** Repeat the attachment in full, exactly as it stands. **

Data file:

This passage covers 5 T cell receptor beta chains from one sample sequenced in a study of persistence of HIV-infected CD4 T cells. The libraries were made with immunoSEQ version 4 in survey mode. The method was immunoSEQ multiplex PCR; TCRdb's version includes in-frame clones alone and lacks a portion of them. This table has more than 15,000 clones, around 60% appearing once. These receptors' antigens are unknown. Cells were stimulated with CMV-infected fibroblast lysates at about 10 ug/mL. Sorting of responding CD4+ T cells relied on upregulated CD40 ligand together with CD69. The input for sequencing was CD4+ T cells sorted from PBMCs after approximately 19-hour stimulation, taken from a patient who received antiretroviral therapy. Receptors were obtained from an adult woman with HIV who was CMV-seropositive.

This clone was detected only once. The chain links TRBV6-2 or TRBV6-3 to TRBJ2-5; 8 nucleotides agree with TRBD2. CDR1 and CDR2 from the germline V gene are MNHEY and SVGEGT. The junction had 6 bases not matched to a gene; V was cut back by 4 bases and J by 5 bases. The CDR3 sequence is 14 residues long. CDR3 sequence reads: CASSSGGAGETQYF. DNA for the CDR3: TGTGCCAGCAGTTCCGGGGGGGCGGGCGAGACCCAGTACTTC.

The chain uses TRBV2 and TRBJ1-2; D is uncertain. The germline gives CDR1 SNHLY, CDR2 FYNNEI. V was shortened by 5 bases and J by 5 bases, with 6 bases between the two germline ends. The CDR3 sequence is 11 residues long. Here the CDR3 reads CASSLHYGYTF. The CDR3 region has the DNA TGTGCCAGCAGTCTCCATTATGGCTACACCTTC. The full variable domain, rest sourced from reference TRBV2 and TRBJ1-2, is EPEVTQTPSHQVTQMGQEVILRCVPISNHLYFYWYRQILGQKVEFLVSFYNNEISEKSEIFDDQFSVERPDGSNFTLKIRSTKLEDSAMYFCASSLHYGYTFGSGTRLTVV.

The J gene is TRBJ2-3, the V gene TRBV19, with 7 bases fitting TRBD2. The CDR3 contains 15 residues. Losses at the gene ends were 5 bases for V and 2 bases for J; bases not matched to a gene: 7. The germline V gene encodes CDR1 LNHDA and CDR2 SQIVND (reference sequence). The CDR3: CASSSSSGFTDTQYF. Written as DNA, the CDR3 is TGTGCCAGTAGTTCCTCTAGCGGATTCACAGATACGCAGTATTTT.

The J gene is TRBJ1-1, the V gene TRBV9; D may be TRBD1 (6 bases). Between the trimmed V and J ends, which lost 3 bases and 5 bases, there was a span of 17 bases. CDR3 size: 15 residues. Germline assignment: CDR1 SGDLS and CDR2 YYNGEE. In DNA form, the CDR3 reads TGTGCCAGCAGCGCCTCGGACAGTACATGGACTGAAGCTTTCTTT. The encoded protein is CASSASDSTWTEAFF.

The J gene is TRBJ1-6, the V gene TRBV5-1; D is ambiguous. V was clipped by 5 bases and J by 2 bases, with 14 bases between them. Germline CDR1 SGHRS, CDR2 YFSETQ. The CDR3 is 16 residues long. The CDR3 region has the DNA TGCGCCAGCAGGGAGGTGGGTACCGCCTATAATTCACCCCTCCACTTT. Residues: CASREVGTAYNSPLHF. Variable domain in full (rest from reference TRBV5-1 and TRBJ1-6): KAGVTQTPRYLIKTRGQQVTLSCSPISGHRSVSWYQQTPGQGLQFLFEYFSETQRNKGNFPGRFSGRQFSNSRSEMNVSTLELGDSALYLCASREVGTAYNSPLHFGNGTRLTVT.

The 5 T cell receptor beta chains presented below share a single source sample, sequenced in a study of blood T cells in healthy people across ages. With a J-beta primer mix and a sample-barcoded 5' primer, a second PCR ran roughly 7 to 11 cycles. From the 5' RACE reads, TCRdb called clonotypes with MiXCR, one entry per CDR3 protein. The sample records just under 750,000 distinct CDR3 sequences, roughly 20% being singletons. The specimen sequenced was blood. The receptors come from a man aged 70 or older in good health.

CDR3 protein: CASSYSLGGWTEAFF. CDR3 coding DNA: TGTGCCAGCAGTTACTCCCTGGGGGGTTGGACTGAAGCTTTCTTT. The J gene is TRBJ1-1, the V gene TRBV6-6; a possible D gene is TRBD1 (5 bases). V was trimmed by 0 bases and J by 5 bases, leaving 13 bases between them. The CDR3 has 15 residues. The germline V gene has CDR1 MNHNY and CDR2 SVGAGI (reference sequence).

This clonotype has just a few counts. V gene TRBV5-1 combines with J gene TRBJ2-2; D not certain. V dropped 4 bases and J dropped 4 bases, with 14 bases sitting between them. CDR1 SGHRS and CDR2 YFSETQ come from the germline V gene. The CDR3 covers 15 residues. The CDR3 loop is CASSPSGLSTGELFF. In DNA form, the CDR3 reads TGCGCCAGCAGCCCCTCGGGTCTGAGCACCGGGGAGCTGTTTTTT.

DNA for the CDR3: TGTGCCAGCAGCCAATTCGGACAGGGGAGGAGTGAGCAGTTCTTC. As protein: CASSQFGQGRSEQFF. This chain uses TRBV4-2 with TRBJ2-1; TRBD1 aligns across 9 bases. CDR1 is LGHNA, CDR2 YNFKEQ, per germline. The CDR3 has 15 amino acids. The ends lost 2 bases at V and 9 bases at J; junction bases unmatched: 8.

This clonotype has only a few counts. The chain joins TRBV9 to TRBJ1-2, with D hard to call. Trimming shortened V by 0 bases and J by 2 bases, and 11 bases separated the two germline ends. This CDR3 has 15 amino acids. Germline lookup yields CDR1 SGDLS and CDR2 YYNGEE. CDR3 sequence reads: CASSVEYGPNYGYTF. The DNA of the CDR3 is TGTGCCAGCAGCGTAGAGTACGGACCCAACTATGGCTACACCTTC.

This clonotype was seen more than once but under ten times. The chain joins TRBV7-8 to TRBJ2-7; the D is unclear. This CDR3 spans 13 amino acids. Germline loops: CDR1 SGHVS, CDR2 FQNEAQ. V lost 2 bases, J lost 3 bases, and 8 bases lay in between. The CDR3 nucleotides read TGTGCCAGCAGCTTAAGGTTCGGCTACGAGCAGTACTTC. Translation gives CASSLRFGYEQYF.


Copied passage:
This passage covers 5 T cell receptor beta chains from one sample sequenced in a study of persistence of HIV-infected CD4 T cells. The libraries were made with immunoSEQ version 4 in survey mode. The method was immunoSEQ multiplex PCR; TCRdb's version includes in-frame clones alone and lacks a portion of them. This table has more than 15,000 clones, around 60% appearing once. These receptors' antigens are unknown. Cells were stimulated with CMV-infected fibroblast lysates at about 10 ug/mL. Sorting of responding CD4+ T cells relied on upregulated CD40 ligand together with CD69. The input for sequencing was CD4+ T cells sorted from PBMCs after approximately 19-hour stimulation, taken from a patient who received antiretroviral therapy. Receptors were obtained from an adult woman with HIV who was CMV-seropositive.

This clone was detected only once. The chain links TRBV6-2 or TRBV6-3 to TRBJ2-5; 8 nucleotides agree with TRBD2. CDR1 and CDR2 from the germline V gene are MNHEY and SVGEGT. The junction had 6 bases not matched to a gene; V was cut back by 4 bases and J by 5 bases. The CDR3 sequence is 14 residues long. CDR3 sequence reads: CASSSGGAGETQYF. DNA for the CDR3: TGTGCCAGCAGTTCCGGGGGGGCGGGCGAGACCCAGTACTTC.

The chain uses TRBV2 and TRBJ1-2; D is uncertain. The germline gives CDR1 SNHLY, CDR2 FYNNEI. V was shortened by 5 bases and J by 5 bases, with 6 bases between the two germline ends. The CDR3 sequence is 11 residues long. Here the CDR3 reads CASSLHYGYTF. The CDR3 region has the DNA TGTGCCAGCAGTCTCCATTATGGCTACACCTTC. The full variable domain, rest sourced from reference TRBV2 and TRBJ1-2, is EPEVTQTPSHQVTQMGQEVILRCVPISNHLYFYWYRQILGQKVEFLVSFYNNEISEKSEIFDDQFSVERPDGSNFTLKIRSTKLEDSAMYFCASSLHYGYTFGSGTRLTVV.

The J gene is TRBJ2-3, the V gene TRBV19, with 7 bases fitting TRBD2. The CDR3 contains 15 residues. Losses at the gene ends were 5 bases for V and 2 bases for J; bases not matched to a gene: 7. The germline V gene encodes CDR1 LNHDA and CDR2 SQIVND (reference sequence). The CDR3: CASSSSSGFTDTQYF. Written as DNA, the CDR3 is TGTGCCAGTAGTTCCTCTAGCGGATTCACAGATACGCAGTATTTT.

The J gene is TRBJ1-1, the V gene TRBV9; D may be TRBD1 (6 bases). Between the trimmed V and J ends, which lost 3 bases and 5 bases, there was a span of 17 bases. CDR3 size: 15 residues. Germline assignment: CDR1 SGDLS and CDR2 YYNGEE. In DNA form, the CDR3 reads TGTGCCAGCAGCGCCTCGGACAGTACATGGACTGAAGCTTTCTTT. The encoded protein is CASSASDSTWTEAFF.

The J gene is TRBJ1-6, the V gene TRBV5-1; D is ambiguous. V was clipped by 5 bases and J by 2 bases, with 14 bases between them. Germline CDR1 SGHRS, CDR2 YFSETQ. The CDR3 is 16 residues long. The CDR3 region has the DNA TGCGCCAGCAGGGAGGTGGGTACCGCCTATAATTCACCCCTCCACTTT. Residues: CASREVGTAYNSPLHF. Variable domain in full (rest from reference TRBV5-1 and TRBJ1-6): KAGVTQTPRYLIKTRGQQVTLSCSPISGHRSVSWYQQTPGQGLQFLFEYFSETQRNKGNFPGRFSGRQFSNSRSEMNVSTLELGDSALYLCASREVGTAYNSPLHFGNGTRLTVT.

The 5 T cell receptor beta chains presented below share a single source sample, sequenced in a study of blood T cells in healthy people across ages. With a J-beta primer mix and a sample-barcoded 5' primer, a second PCR ran roughly 7 to 11 cycles. From the 5' RACE reads, TCRdb called clonotypes with MiXCR, one entry per CDR3 protein. The sample records just under 750,000 distinct CDR3 sequences, roughly 20% being singletons. The specimen sequenced was blood. The receptors come from a man aged 70 or older in good health.

CDR3 protein: CASSYSLGGWTEAFF. CDR3 coding DNA: TGTGCCAGCAGTTACTCCCTGGGGGGTTGGACTGAAGCTTTCTTT. The J gene is TRBJ1-1, the V gene TRBV6-6; a possible D gene is TRBD1 (5 bases). V was trimmed by 0 bases and J by 5 bases, leaving 13 bases between them. The CDR3 has 15 residues. The germline V gene has CDR1 MNHNY and CDR2 SVGAGI (reference sequence).

This clonotype has just a few counts. V gene TRBV5-1 combines with J gene TRBJ2-2; D not certain. V dropped 4 bases and J dropped 4 bases, with 14 bases sitting between them. CDR1 SGHRS and CDR2 YFSETQ come from the germline V gene. The CDR3 covers 15 residues. The CDR3 loop is CASSPSGLSTGELFF. In DNA form, the CDR3 reads TGCGCCAGCAGCCCCTCGGGTCTGAGCACCGGGGAGCTGTTTTTT.

DNA for the CDR3: TGTGCCAGCAGCCAATTCGGACAGGGGAGGAGTGAGCAGTTCTTC. As protein: CASSQFGQGRSEQFF. This chain uses TRBV4-2 with TRBJ2-1; TRBD1 aligns across 9 bases. CDR1 is LGHNA, CDR2 YNFKEQ, per germline. The CDR3 has 15 amino acids. The ends lost 2 bases at V and 9 bases at J; junction bases unmatched: 8.

This clonotype has only a few counts. The chain joins TRBV9 to TRBJ1-2, with D hard to call. Trimming shortened V by 0 bases and J by 2 bases, and 11 bases separated the two germline ends. This CDR3 has 15 amino acids. Germline lookup yields CDR1 SGDLS and CDR2 YYNGEE. CDR3 sequence reads: CASSVEYGPNYGYTF. The DNA of the CDR3 is TGTGCCAGCAGCGTAGAGTACGGACCCAACTATGGCTACACCTTC.

This clonotype was seen more than once but under ten times. The chain joins TRBV7-8 to TRBJ2-7; the D is unclear. This CDR3 spans 13 amino acids. Germline loops: CDR1 SGHVS, CDR2 FQNEAQ. V lost 2 bases, J lost 3 bases, and 8 bases lay in between. The CDR3 nucleotides read TGTGCCAGCAGCTTAAGGTTCGGCTACGAGCAGTACTTC. Translation gives CASSLRFGYEQYF.